So it depends on how you look at it. You can say the Church was pro-slavery due to Paul, anti-slavery because of Papal condemnations but the reality is that the Christian/Catholic message could not defeat slavery for centuries, and in the America’s, Christianity was actually used as a justification for slavery. On this issue the history of Christianity/Catholicism is lacking severely and is borderline morally bankrupt.

What you’re saying is largely true, IMO. Race comes in as a factor insofar as the institution needed to perpetuate itself. Race was a handy excuse to justify chattel slavery in the Americas. Also, many people forget this but in the early days of the colonization of the West, Native Americans were used as slaves. That didn’t quite work out for several reasons, and many of them died due to disease. Eventually they began resorting to black people more and more often.

If it should be true for instance, that some races are not as intelligent or as brave, or as calm, tall, etc. as others then it would make sense to generally keep some such people out of positions requiring such habits or traits. As such, it would not be unjust to call a stupid person stupid or a short person short. Of course there is more to life than race but the point still holds.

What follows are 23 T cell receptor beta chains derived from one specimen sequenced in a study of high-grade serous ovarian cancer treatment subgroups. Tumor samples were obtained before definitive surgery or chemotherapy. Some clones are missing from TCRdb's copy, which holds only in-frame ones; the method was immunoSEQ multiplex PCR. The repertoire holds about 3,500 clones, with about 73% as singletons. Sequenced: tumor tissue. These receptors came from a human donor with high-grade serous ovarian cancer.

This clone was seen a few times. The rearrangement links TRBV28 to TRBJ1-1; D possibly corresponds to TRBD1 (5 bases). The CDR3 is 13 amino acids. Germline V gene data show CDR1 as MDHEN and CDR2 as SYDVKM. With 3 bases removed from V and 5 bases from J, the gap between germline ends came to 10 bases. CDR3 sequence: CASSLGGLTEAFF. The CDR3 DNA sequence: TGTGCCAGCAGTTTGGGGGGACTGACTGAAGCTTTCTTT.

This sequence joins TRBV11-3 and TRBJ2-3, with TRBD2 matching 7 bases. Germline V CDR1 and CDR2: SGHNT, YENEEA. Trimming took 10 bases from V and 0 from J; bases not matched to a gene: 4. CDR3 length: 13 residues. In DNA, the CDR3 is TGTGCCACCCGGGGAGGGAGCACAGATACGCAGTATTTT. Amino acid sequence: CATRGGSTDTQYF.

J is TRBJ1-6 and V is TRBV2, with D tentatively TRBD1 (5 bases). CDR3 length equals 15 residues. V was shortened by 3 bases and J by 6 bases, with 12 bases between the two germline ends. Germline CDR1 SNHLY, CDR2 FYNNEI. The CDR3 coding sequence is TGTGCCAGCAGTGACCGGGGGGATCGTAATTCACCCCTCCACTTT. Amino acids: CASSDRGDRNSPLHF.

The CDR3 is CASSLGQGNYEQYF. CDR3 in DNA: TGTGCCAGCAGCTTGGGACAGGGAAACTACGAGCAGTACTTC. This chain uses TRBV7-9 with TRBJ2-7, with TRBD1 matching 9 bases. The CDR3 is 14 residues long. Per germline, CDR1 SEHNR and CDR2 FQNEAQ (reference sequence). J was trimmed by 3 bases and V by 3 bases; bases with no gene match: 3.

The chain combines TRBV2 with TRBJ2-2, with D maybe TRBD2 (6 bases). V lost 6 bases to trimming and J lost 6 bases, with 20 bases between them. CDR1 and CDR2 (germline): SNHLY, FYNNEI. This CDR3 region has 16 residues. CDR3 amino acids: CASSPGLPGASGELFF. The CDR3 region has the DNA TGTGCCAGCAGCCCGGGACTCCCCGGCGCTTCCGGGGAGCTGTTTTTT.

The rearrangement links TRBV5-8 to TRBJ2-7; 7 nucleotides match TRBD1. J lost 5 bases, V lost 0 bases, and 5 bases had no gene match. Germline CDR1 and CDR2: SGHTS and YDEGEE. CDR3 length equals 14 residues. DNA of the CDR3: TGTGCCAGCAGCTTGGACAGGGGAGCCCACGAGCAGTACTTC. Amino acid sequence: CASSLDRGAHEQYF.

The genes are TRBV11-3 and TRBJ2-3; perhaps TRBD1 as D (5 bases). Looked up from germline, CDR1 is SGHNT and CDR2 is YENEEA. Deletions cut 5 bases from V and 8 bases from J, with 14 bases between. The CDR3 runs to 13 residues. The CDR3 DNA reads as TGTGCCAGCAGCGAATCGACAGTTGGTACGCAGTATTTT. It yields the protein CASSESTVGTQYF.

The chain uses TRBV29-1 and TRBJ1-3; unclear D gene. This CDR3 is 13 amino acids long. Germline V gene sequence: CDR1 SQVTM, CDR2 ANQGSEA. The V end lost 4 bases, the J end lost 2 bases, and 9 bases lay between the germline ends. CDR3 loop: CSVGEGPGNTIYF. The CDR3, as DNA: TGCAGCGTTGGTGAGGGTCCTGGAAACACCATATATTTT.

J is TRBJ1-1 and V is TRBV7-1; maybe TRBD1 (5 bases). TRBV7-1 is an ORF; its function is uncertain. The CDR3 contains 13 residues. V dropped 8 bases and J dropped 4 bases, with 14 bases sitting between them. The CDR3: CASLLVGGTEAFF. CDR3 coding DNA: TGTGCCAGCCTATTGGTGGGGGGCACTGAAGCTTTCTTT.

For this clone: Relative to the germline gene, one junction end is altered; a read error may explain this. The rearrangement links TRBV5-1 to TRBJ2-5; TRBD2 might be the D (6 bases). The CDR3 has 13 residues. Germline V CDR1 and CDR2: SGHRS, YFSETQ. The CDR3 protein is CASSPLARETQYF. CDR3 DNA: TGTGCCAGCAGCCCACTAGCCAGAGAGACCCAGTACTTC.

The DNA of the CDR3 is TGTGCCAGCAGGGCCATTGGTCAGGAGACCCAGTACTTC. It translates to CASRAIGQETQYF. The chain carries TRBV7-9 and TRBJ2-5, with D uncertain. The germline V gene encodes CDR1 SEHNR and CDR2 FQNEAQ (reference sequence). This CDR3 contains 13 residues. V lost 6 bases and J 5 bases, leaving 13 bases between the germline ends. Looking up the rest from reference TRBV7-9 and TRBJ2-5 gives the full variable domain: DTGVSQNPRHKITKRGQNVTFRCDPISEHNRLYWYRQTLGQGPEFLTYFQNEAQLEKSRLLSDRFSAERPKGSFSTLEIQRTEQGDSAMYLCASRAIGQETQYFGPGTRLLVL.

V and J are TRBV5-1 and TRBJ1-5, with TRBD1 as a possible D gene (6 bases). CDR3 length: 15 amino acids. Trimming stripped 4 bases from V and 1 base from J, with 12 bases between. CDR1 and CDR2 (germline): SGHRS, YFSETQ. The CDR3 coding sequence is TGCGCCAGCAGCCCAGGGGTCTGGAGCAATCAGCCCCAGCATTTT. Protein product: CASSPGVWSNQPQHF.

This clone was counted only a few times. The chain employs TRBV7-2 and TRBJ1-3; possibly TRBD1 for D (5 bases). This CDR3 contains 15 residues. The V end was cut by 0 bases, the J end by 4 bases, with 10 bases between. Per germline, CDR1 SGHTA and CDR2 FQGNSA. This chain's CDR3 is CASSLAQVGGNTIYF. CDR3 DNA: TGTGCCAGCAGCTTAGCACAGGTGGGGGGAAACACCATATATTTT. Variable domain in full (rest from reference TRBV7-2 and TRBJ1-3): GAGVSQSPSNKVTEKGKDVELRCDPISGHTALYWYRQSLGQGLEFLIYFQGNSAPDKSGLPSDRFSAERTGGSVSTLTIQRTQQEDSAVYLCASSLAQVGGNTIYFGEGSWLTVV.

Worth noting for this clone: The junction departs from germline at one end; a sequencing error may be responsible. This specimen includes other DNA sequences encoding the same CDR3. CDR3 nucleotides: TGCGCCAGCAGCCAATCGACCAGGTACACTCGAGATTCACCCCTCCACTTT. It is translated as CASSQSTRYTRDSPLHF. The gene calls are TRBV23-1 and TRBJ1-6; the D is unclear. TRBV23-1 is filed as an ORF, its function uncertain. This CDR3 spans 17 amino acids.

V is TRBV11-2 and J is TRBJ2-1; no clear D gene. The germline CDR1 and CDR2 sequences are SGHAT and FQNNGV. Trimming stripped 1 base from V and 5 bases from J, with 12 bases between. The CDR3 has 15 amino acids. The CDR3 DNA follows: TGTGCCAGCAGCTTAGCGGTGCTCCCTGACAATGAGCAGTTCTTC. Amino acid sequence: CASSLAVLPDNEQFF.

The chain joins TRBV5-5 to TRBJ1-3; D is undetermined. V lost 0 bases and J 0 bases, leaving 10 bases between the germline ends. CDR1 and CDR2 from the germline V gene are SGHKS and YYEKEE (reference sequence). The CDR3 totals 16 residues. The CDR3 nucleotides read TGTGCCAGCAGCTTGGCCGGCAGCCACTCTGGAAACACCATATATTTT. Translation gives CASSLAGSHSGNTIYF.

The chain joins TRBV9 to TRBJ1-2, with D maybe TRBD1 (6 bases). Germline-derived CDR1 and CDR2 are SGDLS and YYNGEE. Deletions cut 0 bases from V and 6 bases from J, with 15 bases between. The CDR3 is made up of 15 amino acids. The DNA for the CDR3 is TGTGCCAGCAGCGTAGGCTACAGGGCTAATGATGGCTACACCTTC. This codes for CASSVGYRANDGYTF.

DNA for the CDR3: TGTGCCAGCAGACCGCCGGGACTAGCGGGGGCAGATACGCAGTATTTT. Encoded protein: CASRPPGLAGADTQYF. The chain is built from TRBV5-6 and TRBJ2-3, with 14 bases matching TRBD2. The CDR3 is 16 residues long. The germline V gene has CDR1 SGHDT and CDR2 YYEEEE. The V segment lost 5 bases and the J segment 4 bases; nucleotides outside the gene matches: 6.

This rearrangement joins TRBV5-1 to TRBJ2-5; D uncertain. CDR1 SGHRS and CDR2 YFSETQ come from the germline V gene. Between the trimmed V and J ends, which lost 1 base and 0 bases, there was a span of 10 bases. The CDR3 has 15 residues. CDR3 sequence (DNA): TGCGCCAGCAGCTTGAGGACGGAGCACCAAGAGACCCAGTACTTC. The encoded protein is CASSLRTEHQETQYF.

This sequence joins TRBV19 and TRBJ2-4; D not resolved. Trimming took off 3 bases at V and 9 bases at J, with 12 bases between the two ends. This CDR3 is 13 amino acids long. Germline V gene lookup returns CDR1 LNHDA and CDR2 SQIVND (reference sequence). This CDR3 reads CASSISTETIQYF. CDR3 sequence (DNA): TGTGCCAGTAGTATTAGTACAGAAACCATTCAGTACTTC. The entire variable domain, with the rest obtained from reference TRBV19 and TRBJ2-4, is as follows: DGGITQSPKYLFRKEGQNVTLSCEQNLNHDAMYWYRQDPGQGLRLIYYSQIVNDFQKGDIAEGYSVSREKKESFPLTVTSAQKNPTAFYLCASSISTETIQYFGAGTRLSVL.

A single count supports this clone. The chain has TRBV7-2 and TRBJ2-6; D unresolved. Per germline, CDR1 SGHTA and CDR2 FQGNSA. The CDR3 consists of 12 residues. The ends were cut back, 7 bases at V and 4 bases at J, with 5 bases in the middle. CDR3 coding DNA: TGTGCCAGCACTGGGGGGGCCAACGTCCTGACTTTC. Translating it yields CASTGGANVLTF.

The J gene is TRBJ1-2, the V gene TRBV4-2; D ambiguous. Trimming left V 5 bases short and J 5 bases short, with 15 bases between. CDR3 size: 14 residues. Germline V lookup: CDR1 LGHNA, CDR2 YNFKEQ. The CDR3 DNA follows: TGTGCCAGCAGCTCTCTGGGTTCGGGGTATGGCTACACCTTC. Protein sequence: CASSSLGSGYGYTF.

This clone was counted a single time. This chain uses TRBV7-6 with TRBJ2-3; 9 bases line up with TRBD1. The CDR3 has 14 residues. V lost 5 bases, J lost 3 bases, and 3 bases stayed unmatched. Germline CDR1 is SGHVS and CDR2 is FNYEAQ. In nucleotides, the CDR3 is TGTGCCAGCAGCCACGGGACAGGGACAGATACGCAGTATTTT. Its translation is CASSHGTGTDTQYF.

True, but even if that is the case, then it would still not be true across the board. So for example, even though there is a stereotype that says Asian people are good at math, it would not make sense to hire an accountant on that basis even if it is more often true than not.

What is recorded in the Bible is indentured servitude, not chattel slavery. Chattel slavery is condemned in Exodus 21:16

Servants had:

[LIST]
*]Right of marriage (Exodus 10 - 11, Exodus 21: 4)

*]Maintained kinship rights (Exodus 21: 3, 9; Leviticus 25:41, 47 - 49, 54)

*]Access liberty and freedom of movement (Deuteronomy 15:1, 12; 23:15 says for foreign or Hebrew servants; Leviticus 25:40-45, 48, 54 for Hebrew intendured servants; Exodus 21:8, 11 for a Hebrew daughter in a marriage)

*]Legal personal rights related to protection for breach of contract and physical protection (Exodus 21:20-21, 26-27 for foreign or Hebrew servants; Exodus 21:8 for a Hebrew daughter in a marriage; Leviticus 25:39-41 for Hebrew servants

*]All servants maintained their rights unless voluntarily relinquished (Deuteronomy 15:16-17 and Exodus 21:5-6)

*]Law of Moses said servants should have at less 1 day free from lavour, participating in the Sabbath with other free servants (Deuteronomy 5: 14, Exodus 20: 10)

*]Servants were to be included in community feast (Deuteronomy 12: 12, Festival of Temporary Shelters Deuteronomy 16: 13 and festival of Weeks Deuteronomy 16: 10)

*]Under the law of Moses only income Priests recieved was from some offerings made under the sacrificial code and from the tithe. Uusally the offerings of food were only to be eaten by Priests because it had been ritually sancktified and could not be eaten by a non priest. According to Leviticus 22: 10 a priest could not offer it to lodger, hired work or guest but Leviticus 22: 11 makes clear that a Priest could share the food with a servant